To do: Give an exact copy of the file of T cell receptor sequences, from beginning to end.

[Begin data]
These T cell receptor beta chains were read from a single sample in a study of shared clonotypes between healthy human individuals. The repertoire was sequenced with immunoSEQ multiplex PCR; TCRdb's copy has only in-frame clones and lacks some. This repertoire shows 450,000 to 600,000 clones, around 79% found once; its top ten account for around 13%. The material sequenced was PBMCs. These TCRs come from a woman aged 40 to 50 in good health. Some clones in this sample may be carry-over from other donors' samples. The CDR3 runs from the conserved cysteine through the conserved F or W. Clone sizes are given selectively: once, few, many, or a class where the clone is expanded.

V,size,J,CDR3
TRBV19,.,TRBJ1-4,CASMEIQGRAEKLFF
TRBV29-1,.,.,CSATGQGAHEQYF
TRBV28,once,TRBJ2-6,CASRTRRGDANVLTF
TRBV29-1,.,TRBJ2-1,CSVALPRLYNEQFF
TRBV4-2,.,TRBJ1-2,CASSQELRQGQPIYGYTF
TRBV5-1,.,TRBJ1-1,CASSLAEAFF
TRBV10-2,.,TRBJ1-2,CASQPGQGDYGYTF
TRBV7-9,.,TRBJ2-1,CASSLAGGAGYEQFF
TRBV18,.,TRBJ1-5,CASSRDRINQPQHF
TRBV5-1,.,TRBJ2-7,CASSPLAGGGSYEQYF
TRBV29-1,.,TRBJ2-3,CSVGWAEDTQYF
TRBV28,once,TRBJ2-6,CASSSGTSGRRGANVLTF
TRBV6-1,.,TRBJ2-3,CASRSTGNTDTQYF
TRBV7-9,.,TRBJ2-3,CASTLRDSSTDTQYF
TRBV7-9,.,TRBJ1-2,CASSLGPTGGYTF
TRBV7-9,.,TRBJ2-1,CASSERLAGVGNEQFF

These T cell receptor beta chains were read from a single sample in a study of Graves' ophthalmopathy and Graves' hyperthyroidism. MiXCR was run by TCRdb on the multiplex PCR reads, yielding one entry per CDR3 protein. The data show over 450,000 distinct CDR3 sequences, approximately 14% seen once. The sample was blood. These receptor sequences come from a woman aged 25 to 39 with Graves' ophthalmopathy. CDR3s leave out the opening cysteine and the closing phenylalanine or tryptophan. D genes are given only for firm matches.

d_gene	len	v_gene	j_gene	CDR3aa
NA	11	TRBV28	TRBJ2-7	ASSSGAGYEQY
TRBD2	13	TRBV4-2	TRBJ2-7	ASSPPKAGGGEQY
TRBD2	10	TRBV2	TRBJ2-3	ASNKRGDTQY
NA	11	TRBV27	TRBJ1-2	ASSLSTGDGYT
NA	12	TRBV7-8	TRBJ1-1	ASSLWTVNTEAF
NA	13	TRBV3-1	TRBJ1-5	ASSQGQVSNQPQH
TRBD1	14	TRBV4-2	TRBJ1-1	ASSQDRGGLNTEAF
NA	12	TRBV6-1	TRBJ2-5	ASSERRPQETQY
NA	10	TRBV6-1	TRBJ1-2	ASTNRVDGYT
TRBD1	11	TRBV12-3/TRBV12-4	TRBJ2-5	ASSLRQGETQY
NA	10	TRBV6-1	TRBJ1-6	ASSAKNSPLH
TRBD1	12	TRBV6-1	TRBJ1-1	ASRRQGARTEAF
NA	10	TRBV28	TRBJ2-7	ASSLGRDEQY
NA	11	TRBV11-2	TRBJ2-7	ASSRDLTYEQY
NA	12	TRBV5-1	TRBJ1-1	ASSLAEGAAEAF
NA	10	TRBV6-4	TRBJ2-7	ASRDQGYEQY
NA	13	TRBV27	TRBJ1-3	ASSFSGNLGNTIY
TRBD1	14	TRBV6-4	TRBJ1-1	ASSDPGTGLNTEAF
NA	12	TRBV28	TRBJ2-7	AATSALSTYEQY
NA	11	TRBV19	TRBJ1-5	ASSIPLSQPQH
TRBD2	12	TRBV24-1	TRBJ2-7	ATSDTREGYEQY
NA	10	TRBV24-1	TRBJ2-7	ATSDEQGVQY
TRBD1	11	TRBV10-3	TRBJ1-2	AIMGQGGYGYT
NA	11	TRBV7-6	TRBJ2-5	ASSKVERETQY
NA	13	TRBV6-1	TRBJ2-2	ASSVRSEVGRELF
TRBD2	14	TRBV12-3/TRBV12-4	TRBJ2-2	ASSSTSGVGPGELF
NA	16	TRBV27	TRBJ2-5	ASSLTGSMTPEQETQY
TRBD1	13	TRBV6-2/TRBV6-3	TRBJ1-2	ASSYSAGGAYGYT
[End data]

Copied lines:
These T cell receptor beta chains were read from a single sample in a study of shared clonotypes between healthy human individuals. The repertoire was sequenced with immunoSEQ multiplex PCR; TCRdb's copy has only in-frame clones and lacks some. This repertoire shows 450,000 to 600,000 clones, around 79% found once; its top ten account for around 13%. The material sequenced was PBMCs. These TCRs come from a woman aged 40 to 50 in good health. Some clones in this sample may be carry-over from other donors' samples. The CDR3 runs from the conserved cysteine through the conserved F or W. Clone sizes are given selectively: once, few, many, or a class where the clone is expanded.

V,size,J,CDR3
TRBV19,.,TRBJ1-4,CASMEIQGRAEKLFF
TRBV29-1,.,.,CSATGQGAHEQYF
TRBV28,once,TRBJ2-6,CASRTRRGDANVLTF
TRBV29-1,.,TRBJ2-1,CSVALPRLYNEQFF
TRBV4-2,.,TRBJ1-2,CASSQELRQGQPIYGYTF
TRBV5-1,.,TRBJ1-1,CASSLAEAFF
TRBV10-2,.,TRBJ1-2,CASQPGQGDYGYTF
TRBV7-9,.,TRBJ2-1,CASSLAGGAGYEQFF
TRBV18,.,TRBJ1-5,CASSRDRINQPQHF
TRBV5-1,.,TRBJ2-7,CASSPLAGGGSYEQYF
TRBV29-1,.,TRBJ2-3,CSVGWAEDTQYF
TRBV28,once,TRBJ2-6,CASSSGTSGRRGANVLTF
TRBV6-1,.,TRBJ2-3,CASRSTGNTDTQYF
TRBV7-9,.,TRBJ2-3,CASTLRDSSTDTQYF
TRBV7-9,.,TRBJ1-2,CASSLGPTGGYTF
TRBV7-9,.,TRBJ2-1,CASSERLAGVGNEQFF

These T cell receptor beta chains were read from a single sample in a study of Graves' ophthalmopathy and Graves' hyperthyroidism. MiXCR was run by TCRdb on the multiplex PCR reads, yielding one entry per CDR3 protein. The data show over 450,000 distinct CDR3 sequences, approximately 14% seen once. The sample was blood. These receptor sequences come from a woman aged 25 to 39 with Graves' ophthalmopathy. CDR3s leave out the opening cysteine and the closing phenylalanine or tryptophan. D genes are given only for firm matches.

d_gene	len	v_gene	j_gene	CDR3aa
NA	11	TRBV28	TRBJ2-7	ASSSGAGYEQY
TRBD2	13	TRBV4-2	TRBJ2-7	ASSPPKAGGGEQY
TRBD2	10	TRBV2	TRBJ2-3	ASNKRGDTQY
NA	11	TRBV27	TRBJ1-2	ASSLSTGDGYT
NA	12	TRBV7-8	TRBJ1-1	ASSLWTVNTEAF
NA	13	TRBV3-1	TRBJ1-5	ASSQGQVSNQPQH
TRBD1	14	TRBV4-2	TRBJ1-1	ASSQDRGGLNTEAF
NA	12	TRBV6-1	TRBJ2-5	ASSERRPQETQY
NA	10	TRBV6-1	TRBJ1-2	ASTNRVDGYT
TRBD1	11	TRBV12-3/TRBV12-4	TRBJ2-5	ASSLRQGETQY
NA	10	TRBV6-1	TRBJ1-6	ASSAKNSPLH
TRBD1	12	TRBV6-1	TRBJ1-1	ASRRQGARTEAF
NA	10	TRBV28	TRBJ2-7	ASSLGRDEQY
NA	11	TRBV11-2	TRBJ2-7	ASSRDLTYEQY
NA	12	TRBV5-1	TRBJ1-1	ASSLAEGAAEAF
NA	10	TRBV6-4	TRBJ2-7	ASRDQGYEQY
NA	13	TRBV27	TRBJ1-3	ASSFSGNLGNTIY
TRBD1	14	TRBV6-4	TRBJ1-1	ASSDPGTGLNTEAF
NA	12	TRBV28	TRBJ2-7	AATSALSTYEQY
NA	11	TRBV19	TRBJ1-5	ASSIPLSQPQH
TRBD2	12	TRBV24-1	TRBJ2-7	ATSDTREGYEQY
NA	10	TRBV24-1	TRBJ2-7	ATSDEQGVQY
TRBD1	11	TRBV10-3	TRBJ1-2	AIMGQGGYGYT
NA	11	TRBV7-6	TRBJ2-5	ASSKVERETQY
NA	13	TRBV6-1	TRBJ2-2	ASSVRSEVGRELF
TRBD2	14	TRBV12-3/TRBV12-4	TRBJ2-2	ASSSTSGVGPGELF
NA	16	TRBV27	TRBJ2-5	ASSLTGSMTPEQETQY
TRBD1	13	TRBV6-2/TRBV6-3	TRBJ1-2	ASSYSAGGAYGYT